All eyes in the global luxury industry are on Burberry’s trailblazing new e-boutique on Alibaba’s e-commerce platform Tmall. As the only non-cosmetics global luxury brand on the discount-oriented site, Burberry has left many industry experts wondering how its image and sales will fare.
After its April 23 launch, the first results are in thanks to the China National Textile & Apparel Council, which has been closely watching the brand’s progress. So far, the new store has had “strong” reception according to L2 Think Tank, which found that 1,500 fans reposted news of the e-boutique opening on Sina Weibo in the first few hours. In terms of sales, the shop is selling more lower-priced items with a high return rate. According to L2’s translation of the Council’s findings:
In 18 days, Tmall sold more than 132 products. But 32 of the pieces have already been returned, resulting in a 26.4% return rate far higher than the 7.2% average for similar items sold on Tmall. So far, fragrances make up the majority of the Tmall store sales, the rest being polo shirts, jeans, and pants. The store recorded no sales of higher-priced items such as purses and trench coats.
Burberry has been highly successful in service quality feedback so far, earning a 60 percent higher rating than the average Tmall store.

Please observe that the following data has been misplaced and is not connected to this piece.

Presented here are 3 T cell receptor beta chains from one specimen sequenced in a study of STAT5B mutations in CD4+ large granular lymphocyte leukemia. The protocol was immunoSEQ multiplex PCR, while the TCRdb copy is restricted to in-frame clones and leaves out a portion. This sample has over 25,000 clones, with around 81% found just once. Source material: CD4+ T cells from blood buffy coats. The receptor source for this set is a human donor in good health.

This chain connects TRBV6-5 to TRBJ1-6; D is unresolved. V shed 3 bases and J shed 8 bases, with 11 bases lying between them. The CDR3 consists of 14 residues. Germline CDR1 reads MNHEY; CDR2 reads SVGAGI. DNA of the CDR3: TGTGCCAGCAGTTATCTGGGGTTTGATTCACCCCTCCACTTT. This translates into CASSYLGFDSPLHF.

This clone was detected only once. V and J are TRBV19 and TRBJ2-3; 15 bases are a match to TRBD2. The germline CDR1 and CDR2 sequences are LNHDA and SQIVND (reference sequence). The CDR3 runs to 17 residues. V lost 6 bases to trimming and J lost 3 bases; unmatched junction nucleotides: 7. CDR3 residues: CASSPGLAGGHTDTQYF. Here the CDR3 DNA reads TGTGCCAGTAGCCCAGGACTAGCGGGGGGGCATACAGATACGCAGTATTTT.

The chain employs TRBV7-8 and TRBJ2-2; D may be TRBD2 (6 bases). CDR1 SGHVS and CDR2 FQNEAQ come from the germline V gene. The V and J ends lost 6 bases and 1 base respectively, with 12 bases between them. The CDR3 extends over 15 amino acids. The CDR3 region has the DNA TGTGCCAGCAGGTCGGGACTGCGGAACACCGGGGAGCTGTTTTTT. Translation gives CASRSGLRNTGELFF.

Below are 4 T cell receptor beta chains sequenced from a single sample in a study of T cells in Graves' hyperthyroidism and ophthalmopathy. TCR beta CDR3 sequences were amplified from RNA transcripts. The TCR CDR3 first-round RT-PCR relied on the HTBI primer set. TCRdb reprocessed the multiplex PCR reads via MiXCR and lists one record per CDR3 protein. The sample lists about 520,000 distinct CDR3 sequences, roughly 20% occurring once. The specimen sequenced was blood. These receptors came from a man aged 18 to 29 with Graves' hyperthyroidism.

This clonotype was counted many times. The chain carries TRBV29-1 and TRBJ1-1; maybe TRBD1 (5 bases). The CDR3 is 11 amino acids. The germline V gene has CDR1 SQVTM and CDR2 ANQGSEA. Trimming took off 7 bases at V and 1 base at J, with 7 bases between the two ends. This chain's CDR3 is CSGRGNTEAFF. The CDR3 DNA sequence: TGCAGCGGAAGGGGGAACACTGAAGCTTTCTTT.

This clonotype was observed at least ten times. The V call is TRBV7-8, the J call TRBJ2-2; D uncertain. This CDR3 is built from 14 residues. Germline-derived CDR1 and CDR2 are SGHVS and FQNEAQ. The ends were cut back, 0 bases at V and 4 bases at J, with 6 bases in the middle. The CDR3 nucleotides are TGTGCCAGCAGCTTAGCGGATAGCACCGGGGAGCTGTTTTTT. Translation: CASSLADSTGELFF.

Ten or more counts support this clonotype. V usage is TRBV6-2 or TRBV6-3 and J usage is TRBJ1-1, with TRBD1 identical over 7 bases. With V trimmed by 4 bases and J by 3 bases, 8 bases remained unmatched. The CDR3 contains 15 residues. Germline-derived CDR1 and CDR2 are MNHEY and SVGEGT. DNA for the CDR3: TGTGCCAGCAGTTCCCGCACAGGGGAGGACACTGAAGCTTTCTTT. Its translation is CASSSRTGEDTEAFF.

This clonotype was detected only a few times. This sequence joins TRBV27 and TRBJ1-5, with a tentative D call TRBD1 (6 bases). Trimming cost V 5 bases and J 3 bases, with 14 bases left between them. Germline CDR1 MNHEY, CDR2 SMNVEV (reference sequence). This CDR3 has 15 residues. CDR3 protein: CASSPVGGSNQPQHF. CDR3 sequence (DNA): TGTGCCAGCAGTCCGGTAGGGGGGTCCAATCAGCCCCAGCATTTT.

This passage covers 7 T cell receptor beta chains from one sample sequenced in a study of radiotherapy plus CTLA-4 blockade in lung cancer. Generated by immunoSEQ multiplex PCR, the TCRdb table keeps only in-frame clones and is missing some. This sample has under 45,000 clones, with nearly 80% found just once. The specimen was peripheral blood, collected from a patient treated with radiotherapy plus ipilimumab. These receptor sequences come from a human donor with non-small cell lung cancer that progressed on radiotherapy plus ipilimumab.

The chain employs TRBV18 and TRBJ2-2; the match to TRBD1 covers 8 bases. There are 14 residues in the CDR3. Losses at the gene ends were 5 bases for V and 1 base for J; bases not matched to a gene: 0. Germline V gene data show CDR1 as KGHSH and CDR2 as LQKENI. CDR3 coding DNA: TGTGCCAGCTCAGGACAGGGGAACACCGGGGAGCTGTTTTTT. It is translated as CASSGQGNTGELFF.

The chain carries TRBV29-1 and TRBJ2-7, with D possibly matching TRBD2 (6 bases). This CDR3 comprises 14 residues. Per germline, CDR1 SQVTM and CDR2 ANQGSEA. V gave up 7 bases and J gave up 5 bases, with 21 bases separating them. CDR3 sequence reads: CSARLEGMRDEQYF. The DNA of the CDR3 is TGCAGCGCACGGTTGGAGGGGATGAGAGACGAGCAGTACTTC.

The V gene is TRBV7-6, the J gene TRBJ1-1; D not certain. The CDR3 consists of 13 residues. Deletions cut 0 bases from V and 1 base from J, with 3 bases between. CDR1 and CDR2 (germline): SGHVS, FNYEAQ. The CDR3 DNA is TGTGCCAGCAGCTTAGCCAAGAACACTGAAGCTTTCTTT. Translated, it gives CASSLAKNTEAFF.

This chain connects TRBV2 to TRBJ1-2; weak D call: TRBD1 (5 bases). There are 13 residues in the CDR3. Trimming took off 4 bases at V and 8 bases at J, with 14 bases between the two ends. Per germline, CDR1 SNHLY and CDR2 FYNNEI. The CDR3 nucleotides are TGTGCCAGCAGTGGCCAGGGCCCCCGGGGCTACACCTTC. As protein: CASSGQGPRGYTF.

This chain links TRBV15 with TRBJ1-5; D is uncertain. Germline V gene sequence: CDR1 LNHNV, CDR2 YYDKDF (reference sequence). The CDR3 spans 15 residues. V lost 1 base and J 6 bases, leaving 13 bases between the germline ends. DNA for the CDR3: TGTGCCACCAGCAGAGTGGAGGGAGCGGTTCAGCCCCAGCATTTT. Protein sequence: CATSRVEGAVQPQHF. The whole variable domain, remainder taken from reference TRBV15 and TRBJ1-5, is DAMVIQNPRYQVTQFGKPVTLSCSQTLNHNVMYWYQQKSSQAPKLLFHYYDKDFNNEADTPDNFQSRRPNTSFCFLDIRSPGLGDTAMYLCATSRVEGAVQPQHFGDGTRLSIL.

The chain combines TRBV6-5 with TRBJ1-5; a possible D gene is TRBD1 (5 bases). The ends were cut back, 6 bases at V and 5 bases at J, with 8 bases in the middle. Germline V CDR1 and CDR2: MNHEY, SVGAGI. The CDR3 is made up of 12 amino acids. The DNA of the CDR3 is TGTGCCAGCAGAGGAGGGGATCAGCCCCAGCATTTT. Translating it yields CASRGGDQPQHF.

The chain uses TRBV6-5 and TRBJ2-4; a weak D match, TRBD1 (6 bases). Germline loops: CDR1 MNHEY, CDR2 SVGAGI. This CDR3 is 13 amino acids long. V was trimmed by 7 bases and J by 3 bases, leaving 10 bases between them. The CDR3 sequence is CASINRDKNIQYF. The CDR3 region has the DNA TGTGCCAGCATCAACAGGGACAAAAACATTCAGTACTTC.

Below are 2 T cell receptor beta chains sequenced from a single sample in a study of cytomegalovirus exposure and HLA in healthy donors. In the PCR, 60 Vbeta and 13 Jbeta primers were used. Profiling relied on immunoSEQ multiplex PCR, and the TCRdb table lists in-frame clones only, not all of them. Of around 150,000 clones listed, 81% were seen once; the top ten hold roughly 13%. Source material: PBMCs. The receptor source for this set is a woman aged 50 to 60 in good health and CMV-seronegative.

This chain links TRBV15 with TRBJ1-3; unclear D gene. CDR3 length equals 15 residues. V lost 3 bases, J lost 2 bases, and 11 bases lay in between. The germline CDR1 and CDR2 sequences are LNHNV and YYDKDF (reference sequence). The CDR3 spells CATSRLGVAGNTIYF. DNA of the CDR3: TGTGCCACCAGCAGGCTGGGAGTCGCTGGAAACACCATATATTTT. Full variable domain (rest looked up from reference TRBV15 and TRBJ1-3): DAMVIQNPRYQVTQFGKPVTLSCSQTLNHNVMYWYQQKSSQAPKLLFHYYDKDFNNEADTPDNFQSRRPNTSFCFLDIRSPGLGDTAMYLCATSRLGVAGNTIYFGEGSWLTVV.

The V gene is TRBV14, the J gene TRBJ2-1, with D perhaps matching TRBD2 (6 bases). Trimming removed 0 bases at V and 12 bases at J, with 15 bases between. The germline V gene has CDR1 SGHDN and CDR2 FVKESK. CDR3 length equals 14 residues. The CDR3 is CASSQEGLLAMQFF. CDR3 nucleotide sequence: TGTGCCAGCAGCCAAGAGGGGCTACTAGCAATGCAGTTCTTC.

As Jing Daily previously discussed, the new e-shop was likely launched to combat China’s online “gray market” of fakes and smuggled products available on Alibaba’s Taobao and Tmall. According to the Council, overseas sellers on Taobao claiming to be selling real goods sell items for around 30 to 40 percent cheaper than those on Burberry’s Tmall page. The Council said Burberry’s effect on these sellers does not seem to be large at the the moment.
The peace of mind for consumers looking for real items may eventually pay off, however, since prices are still high for many items being sold by individual sellers. For example, the Council says that an item that costs 8,250 yuan ($1,324) on Burberry’s Tmall page can be found on Taobao from a seller from France claiming to have the real item for 5,600 yuan ($899). The cheaper price is still pretty hefty for an item that isn’t completely guaranteed to be real, since China’s gray market is known for being full of unsavory sellers trying to pass off fakes as genuine. As a result, consumers looking to buy real items may be willing to pay the premium for the guarantee that they aren’t being ripped off.